Opinion: The Future of Work in Southeast Asia Will Be Digital

This photo taken on February 4, 2022 shows students using their smartphones while seated along the riverside in Phnom Penh. (Photo AFP)
At the ASEAN Future of Work Conference and HR Tech Festival Asia 2022 in May 2022, Singapore's Deputy Prime Minister Heng Swee Keat reiterated that digitalisation is one of the three essential aspects that will be intertwined with the future of work.

The pandemic has allowed workers and businesses to embrace digitalisation more quickly. 

During the early stages of the pandemic, where there were lockdowns and movement restrictions, hawkers had to adapt to digital payments and applications to make a living. 

The Covid-19 pandemic has also expedited the transition to remote work, with digital and teleconferencing tools allowing employees to work from anywhere in the world with an internet connection.

Interestingly, productivity did not drop, and work could be completed from home.

Allowing workers to work remotely will enable companies to increase their pool of qualified candidates from around the globe. Previously, firms could only offer jobs to potential employees who live in the same country.

Now, firms can enhance their talent pool and find the best talents globally with diverse skills and experiences that suit their business needs and expectations.

Organisations can build a diverse and inclusive workforce with a more equitable distribution of different races, genders, age groups, and cultures.

Furthermore, remote work allows firms to outsource work to Southeast Asian nations such as Indonesia, the Philippines and Vietnam.

Employees' choice of where they work will depend heavily on their preferences. Microsoft's 2022 Work Trends Index highlights that 53% of workers hold health and well-being precedence over work.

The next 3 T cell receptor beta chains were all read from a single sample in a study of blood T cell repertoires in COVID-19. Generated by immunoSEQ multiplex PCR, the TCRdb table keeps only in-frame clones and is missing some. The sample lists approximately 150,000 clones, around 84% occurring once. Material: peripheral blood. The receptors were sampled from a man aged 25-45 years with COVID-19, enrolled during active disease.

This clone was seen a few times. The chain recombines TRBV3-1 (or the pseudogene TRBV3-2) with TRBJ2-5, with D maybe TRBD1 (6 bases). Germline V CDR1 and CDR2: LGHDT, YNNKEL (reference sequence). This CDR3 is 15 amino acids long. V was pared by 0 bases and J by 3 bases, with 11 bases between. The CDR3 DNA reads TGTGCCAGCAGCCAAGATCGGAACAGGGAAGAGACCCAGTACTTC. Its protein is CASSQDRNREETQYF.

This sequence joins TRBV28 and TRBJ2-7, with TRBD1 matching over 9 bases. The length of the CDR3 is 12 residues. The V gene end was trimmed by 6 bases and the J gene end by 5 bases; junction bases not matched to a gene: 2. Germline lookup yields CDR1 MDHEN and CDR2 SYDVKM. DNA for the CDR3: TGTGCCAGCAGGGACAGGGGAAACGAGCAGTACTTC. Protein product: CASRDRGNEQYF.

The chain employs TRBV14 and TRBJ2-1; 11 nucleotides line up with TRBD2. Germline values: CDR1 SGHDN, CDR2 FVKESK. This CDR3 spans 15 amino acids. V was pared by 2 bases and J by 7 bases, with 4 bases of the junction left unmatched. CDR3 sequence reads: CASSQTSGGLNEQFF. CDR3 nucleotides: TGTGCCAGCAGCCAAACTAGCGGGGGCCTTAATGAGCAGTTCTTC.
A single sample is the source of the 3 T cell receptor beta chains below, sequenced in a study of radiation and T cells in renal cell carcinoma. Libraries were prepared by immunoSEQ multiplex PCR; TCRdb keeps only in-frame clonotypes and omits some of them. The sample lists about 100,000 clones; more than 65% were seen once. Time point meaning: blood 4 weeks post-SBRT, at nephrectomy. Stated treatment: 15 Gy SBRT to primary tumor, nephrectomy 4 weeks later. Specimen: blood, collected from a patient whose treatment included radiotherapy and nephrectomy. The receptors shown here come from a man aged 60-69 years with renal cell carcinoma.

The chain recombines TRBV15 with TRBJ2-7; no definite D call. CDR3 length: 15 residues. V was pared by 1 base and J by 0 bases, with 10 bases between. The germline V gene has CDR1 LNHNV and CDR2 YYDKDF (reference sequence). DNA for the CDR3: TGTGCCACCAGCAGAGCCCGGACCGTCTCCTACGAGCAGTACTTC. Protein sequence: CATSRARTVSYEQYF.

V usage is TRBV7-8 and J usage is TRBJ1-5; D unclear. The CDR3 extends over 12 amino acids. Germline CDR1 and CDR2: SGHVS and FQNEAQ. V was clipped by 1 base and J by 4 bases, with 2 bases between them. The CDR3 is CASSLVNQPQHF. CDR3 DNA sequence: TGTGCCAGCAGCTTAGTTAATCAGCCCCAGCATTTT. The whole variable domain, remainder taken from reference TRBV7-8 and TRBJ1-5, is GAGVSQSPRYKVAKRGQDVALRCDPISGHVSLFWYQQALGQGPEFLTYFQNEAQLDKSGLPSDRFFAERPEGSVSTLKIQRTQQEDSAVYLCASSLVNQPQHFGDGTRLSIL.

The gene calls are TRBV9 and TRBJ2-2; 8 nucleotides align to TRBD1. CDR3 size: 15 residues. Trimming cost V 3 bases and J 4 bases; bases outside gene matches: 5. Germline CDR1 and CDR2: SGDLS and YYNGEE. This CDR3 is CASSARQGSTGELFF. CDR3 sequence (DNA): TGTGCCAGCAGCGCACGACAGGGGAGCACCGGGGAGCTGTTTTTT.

47% of workers prioritise family and their private lives over work.

Irrefutably, these workers will find a job that gives them a work-life balance.

When workers have more time to manage their personal life and to spend time with family and friends, they would appreciate their company more and have the impetus to do their best for the firm. 

As motivation levels increase, this translates into a significant increase in productivity and work efficiency. Retention rates will also increase during the Great Resignation, where droves of workers are resigning during the pandemic.

A significant proportion of workers also wish to work from home. 

The future of work is where companies offer flexible work arrangements.

Flexible work arrangements allow workers to work flexibly, at their availability, and remotely at their convenience.

Employers must find an equilibrium where workers' needs and wants are met and business operations can be at optimal efficiency.

Firms also have to set clear expectations and train and brief the workers on what is necessary to complete the job, with feasible deadlines, constant monitoring, and a high level of autonomy.

Establishing a healthy and regular feedback loop is also imperative in the future economy.